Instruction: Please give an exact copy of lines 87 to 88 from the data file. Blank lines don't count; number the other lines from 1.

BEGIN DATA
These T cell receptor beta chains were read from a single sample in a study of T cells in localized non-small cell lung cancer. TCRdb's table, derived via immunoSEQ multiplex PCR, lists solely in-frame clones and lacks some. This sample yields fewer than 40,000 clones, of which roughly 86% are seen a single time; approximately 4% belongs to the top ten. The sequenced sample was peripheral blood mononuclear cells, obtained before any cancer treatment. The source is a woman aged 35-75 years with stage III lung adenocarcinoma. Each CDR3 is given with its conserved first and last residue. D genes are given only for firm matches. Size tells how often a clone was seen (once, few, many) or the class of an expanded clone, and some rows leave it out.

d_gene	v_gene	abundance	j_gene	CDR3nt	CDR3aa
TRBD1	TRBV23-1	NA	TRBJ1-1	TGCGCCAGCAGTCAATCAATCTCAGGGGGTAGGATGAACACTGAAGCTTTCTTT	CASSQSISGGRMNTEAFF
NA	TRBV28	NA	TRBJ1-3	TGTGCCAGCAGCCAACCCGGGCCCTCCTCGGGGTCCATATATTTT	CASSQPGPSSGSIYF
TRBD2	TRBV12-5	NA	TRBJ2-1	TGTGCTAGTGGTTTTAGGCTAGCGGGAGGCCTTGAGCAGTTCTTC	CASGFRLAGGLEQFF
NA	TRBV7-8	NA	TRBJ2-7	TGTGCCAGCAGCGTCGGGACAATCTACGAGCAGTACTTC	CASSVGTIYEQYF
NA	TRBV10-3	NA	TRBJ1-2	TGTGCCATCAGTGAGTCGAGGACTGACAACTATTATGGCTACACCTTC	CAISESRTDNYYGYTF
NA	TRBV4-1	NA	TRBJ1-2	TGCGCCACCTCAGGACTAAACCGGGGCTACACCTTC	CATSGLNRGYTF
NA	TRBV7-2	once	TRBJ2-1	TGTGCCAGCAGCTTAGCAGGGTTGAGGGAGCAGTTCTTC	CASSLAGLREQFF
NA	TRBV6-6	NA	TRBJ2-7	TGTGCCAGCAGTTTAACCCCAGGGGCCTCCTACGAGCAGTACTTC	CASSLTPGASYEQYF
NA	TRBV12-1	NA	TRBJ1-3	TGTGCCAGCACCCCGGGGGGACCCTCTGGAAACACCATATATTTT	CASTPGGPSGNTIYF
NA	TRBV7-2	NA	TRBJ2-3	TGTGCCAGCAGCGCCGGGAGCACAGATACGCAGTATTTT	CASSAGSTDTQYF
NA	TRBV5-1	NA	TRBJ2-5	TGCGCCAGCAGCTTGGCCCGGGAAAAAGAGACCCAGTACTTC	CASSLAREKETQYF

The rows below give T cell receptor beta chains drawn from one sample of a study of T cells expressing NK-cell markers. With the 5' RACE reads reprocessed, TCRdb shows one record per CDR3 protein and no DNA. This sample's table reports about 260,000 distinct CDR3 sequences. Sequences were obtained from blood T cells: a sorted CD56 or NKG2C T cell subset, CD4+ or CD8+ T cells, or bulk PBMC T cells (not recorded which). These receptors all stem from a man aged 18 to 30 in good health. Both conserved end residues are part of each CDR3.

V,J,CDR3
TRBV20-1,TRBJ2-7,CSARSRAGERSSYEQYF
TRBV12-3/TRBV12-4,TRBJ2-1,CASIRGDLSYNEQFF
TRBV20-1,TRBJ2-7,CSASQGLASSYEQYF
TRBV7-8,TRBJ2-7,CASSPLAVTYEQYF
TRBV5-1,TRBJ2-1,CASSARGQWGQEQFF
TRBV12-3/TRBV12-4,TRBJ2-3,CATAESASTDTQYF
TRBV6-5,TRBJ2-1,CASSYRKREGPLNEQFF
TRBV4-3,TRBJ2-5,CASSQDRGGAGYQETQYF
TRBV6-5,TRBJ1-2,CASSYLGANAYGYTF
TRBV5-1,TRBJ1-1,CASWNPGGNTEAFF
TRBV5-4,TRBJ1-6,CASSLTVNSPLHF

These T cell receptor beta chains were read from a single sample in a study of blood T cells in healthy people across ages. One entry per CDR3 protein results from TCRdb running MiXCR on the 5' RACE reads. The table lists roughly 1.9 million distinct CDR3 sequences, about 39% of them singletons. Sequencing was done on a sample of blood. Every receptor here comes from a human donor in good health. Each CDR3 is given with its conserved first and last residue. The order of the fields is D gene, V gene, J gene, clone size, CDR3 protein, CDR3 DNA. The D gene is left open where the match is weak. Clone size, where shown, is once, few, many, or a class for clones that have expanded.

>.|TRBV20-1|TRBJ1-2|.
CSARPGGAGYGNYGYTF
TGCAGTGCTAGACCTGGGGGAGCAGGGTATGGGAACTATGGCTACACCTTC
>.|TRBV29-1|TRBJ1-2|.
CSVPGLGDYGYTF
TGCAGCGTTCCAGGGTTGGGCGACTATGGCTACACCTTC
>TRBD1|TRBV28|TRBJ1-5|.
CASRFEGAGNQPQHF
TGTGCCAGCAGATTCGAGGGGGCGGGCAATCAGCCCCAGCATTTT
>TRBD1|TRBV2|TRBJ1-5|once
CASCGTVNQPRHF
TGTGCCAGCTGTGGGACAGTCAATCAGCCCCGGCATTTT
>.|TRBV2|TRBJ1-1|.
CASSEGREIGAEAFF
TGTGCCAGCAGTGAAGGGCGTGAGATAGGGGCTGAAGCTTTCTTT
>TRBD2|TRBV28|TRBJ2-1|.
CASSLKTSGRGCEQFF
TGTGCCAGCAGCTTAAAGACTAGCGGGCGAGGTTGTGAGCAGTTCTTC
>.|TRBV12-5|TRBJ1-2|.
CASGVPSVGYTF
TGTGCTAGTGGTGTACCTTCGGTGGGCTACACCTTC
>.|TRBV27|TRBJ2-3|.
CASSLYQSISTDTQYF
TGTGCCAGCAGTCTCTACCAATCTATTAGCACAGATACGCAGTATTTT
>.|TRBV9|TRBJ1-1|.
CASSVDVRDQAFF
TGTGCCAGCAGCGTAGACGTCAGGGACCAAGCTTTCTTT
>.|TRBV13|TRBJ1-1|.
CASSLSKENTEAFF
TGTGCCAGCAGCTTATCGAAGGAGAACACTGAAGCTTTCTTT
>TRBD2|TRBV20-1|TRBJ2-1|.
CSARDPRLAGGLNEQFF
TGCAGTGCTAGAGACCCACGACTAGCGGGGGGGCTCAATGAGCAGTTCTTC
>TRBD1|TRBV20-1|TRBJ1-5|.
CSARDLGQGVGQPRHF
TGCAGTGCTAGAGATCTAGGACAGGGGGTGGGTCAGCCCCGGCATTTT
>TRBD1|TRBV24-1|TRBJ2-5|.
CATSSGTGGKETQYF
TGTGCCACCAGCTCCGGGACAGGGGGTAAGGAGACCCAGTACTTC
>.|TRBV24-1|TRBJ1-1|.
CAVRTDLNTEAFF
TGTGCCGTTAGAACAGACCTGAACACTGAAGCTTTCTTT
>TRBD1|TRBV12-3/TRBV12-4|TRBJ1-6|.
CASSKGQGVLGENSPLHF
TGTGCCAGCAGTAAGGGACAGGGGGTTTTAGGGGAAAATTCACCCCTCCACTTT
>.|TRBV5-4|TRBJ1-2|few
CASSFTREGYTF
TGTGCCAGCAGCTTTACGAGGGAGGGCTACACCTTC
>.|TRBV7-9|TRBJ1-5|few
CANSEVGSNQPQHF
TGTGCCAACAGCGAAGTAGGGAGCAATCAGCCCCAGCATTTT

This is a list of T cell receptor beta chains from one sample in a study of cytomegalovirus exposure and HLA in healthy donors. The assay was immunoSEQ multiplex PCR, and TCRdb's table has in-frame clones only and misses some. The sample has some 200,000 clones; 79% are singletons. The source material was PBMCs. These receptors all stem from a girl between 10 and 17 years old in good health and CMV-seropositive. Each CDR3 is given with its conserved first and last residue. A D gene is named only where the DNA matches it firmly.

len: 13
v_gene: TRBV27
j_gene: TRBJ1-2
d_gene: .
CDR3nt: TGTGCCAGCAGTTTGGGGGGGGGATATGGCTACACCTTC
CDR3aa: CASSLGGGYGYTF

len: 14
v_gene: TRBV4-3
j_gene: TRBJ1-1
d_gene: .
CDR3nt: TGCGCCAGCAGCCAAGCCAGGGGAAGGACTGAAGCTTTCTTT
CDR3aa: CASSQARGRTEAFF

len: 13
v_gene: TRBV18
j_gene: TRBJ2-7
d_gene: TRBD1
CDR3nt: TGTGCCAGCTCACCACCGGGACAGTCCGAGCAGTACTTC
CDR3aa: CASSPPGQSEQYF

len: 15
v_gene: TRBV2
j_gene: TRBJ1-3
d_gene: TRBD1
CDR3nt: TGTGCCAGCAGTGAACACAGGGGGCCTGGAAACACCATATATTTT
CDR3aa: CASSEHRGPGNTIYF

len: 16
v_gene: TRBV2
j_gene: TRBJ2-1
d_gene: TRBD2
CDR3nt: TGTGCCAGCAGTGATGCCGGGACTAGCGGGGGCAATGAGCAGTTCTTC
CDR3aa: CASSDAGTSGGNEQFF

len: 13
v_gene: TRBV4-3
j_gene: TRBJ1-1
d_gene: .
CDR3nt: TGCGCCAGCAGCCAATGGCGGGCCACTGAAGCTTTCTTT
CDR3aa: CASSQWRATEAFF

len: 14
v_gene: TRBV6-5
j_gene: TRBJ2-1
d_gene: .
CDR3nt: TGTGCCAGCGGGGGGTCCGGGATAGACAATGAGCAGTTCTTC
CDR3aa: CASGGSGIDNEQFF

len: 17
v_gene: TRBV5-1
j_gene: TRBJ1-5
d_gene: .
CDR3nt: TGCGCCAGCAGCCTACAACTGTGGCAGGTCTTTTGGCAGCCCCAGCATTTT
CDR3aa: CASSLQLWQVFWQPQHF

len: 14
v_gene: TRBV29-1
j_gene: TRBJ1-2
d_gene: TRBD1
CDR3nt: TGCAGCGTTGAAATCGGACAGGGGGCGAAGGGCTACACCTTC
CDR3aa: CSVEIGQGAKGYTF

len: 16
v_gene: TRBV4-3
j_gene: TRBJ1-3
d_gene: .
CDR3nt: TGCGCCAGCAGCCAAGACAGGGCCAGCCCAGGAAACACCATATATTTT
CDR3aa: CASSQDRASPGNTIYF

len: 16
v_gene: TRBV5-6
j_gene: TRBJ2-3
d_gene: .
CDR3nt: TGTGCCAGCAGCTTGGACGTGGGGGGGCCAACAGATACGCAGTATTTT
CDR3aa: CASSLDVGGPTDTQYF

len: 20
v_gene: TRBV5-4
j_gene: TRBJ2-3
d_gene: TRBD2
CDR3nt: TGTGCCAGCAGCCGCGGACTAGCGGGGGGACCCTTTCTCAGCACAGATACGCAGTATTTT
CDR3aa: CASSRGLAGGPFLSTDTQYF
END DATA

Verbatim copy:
v_gene: TRBV4-3
j_gene: TRBJ1-1